It's important to select a wakeboard that is the correct length for you, and that length depends on your weight. While you shouldn't ride a board that's too short, you can ride a longer board. In fact, beginners might want to size up slightly because it's easier to stay balanced on a longer wakeboard.
100 pounds or less: Opt for a wakeboard of 50 inches or less.
100 to 150 pounds: Opt for a wakeboard of 50 to 53 inches.
150 to 180 pounds: Opt for a wakeboard of 53 to 55 inches.
180 to 240 pounds: Opt for a wakeboard of 55 to 57 inches.
230 to 280 pounds: Opt for a wakeboard of 57 to 60 inches.
The underside of your wakeboard might have channels, fins, concaves, and/or V-spines that affect the way it handles in the water. The type and arrangement of these features affect maneuverability, turns, landings, tracking, and stability. The type of wakeboarder you are and your level of experience will determine the underside design you need.
The term "rocker" refers to the curve of the board from front to back. Wakeboards can have different rocker styles and degrees, and each has its benefits.
Continuous rocker is a smooth, gradual curve from front to back and perhaps the most common style for a wakeboard. It gives you a smooth, fast ride and the ability to carve effectively. However, you do sacrifice some height (“pop”) when making jumps.
Three-stage rocker refers to wakeboards with a mostly flat bottom that rises at each end at a 30° to 45° angle. This rocker style increases water resistance, so you'll move more slowly, but you’ll get the best pop.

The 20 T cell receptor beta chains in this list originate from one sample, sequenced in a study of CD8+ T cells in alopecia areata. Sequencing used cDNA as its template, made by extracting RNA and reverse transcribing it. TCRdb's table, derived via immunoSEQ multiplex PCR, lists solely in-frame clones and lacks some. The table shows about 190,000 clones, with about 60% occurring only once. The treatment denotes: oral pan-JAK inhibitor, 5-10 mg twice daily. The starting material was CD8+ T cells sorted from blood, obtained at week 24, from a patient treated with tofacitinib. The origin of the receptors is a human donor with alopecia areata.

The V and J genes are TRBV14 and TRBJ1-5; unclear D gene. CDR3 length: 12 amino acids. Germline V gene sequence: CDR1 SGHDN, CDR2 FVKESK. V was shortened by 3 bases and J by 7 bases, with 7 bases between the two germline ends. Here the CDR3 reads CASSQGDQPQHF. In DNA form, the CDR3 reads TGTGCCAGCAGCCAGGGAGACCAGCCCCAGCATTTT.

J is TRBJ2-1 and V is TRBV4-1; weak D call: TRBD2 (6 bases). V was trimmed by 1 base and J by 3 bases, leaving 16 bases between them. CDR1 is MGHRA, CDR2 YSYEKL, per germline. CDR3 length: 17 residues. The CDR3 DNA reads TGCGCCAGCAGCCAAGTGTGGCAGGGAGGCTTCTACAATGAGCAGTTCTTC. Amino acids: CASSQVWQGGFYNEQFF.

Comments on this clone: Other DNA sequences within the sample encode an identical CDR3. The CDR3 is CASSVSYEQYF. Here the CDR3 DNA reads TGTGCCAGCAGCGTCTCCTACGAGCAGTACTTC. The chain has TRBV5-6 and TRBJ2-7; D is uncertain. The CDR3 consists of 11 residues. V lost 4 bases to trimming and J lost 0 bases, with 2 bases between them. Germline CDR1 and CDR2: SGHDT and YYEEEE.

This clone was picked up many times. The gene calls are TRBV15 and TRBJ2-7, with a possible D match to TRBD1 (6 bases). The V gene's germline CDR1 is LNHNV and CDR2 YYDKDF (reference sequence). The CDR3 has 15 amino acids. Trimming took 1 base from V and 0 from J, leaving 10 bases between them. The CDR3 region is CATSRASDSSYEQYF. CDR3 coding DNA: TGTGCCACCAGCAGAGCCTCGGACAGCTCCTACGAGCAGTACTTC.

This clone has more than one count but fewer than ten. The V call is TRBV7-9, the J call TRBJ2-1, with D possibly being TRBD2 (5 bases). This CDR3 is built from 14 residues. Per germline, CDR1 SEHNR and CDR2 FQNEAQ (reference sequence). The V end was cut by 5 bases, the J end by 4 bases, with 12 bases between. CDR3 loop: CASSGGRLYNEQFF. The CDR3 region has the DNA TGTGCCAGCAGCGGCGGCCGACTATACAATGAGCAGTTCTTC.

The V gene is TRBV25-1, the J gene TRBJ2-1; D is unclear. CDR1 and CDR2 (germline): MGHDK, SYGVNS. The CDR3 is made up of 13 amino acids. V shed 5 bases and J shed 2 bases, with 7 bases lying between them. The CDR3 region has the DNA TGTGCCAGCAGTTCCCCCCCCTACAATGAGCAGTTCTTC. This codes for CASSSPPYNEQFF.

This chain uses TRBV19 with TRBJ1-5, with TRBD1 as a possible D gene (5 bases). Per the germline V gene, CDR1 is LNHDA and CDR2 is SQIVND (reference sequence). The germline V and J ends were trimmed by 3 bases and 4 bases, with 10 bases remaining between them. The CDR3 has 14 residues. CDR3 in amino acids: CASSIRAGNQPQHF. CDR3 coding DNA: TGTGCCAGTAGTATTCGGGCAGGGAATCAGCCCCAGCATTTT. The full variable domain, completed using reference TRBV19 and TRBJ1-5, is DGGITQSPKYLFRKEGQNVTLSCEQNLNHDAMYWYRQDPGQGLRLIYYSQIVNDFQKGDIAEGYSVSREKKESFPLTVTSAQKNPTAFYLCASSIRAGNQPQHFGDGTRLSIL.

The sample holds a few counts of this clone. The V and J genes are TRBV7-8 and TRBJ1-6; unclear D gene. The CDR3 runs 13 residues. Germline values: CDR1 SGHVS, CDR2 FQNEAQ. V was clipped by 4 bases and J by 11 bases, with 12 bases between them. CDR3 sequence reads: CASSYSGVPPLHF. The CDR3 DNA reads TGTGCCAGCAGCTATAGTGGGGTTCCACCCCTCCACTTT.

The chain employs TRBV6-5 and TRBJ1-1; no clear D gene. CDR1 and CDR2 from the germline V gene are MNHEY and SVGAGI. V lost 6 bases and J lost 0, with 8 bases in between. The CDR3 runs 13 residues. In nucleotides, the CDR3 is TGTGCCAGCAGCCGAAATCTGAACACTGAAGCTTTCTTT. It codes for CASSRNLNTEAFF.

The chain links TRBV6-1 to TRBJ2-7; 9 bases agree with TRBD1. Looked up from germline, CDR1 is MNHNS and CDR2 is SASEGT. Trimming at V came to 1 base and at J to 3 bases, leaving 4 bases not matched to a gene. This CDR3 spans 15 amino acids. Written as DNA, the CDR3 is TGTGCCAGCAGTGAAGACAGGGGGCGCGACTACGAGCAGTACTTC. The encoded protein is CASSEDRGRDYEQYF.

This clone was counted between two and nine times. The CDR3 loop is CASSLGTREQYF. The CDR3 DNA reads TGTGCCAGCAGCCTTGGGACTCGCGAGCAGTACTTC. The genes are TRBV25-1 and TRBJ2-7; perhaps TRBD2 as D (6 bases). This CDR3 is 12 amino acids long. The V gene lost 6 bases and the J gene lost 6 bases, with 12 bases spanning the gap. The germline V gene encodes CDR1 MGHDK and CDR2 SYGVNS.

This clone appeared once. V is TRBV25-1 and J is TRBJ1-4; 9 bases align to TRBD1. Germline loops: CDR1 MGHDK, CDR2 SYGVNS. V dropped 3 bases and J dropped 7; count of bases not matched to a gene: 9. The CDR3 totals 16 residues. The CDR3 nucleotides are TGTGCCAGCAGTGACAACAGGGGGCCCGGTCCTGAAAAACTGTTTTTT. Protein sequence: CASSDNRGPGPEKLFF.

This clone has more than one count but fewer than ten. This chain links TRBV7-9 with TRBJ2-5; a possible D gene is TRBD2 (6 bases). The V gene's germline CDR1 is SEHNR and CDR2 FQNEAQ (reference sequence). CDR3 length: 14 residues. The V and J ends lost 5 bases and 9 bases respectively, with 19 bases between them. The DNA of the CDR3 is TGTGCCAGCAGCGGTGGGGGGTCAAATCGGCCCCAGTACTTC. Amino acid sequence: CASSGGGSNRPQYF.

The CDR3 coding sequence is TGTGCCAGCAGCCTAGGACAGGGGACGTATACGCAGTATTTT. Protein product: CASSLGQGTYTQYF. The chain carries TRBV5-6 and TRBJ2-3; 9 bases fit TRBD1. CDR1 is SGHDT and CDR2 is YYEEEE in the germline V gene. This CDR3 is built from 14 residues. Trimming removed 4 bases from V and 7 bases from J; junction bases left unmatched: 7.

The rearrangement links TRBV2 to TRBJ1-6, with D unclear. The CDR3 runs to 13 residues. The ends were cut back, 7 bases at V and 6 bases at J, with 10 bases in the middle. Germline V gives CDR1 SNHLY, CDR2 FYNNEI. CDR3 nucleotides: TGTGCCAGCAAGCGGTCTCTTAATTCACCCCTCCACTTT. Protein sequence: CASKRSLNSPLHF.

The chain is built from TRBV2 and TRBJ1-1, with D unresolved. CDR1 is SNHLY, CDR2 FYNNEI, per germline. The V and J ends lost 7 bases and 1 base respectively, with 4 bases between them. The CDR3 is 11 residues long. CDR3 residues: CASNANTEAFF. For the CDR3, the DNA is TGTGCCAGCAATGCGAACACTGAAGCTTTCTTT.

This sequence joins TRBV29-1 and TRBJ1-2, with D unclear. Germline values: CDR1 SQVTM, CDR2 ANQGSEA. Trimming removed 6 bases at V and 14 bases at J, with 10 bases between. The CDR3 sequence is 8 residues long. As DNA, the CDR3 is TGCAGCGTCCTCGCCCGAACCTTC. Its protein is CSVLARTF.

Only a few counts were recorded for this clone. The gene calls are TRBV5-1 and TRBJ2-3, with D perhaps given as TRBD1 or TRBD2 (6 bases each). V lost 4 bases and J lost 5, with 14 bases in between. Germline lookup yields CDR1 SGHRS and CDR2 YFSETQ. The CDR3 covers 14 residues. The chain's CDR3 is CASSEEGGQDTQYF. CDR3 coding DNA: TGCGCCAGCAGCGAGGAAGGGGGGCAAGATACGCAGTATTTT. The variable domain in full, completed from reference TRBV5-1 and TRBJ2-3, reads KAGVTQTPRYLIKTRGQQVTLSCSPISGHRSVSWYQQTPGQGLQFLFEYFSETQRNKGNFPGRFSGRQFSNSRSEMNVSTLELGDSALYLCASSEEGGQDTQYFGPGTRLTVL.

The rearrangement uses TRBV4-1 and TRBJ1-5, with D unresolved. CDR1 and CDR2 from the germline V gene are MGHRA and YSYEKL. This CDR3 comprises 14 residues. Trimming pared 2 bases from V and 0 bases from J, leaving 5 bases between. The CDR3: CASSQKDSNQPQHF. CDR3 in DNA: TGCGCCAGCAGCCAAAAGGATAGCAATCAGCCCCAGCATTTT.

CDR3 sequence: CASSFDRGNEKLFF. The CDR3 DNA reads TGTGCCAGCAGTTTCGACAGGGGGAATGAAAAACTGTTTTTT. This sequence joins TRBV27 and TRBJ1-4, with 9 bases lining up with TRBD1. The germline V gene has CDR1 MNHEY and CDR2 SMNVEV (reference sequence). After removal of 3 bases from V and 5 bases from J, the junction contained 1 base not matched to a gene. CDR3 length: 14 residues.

Hybrid rocker is the middle ground between the three-stage and continuous styles. Wakeboards with a hybrid rocker have a flat bottom with a raised front and back tip like three-stage models, but the angles are smoother, which decreases water resistance and increases speed without reducing pop too much.
The edges of the wakeboard affect how the board tracks through the water and how fast it can go.
Rounded edges generally slow boards down a little and decrease maneuverability. However, it's much easier to keep your balance on a wakeboard with rounded edges if you get your footing slightly wrong. Most beginner and intermediate wakeboards have rounded edges.
Decide if your wakeboard needs fins. Most wakeboards don't have fins because the channels, concaves, and V-spines on the underside are usually enough to let you carve through the water. However, if you often use your wakeboard in exceptionally rough conditions, fins can give you extra control.
Think about how often you'll use your wakeboard. Sure, you might have your eye on the best wakeboard money can buy, but if you’ll only use it a few times a year, it may not be money well spent. Conversely, a cheap wakeboard won't stand up to regular use.
Check the weight of your chosen wakeboard. Lightweight wakeboards tend to be nimbler and more enjoyable to ride.
Consider design last. Naturally, wakeboards with cool graphics are more appealing, but the quality of the board is far more important. We only recommend choosing based on appearance if you're deciding between wakeboards of equal quality.
A. After riding your wakeboard in salty or brackish water, rinse it off so the salt doesn't corrode your board. Ideally, you should store your wakeboard in a dedicated wakeboard bag somewhere out of direct sunlight and extreme temperatures.
A. Traditionally, all wakeboarders were towed by a boat. However, an increasingly popular alternative is cable park wakeboarding, which takes place in special wakeboarding parks where riders are pulled across the water via a system of cables.
A. As the old saying goes, practice makes perfect. Regular practice will improve your competency over time. However, you might also find it useful to take some lessons, especially when attempting to learn more advanced skills.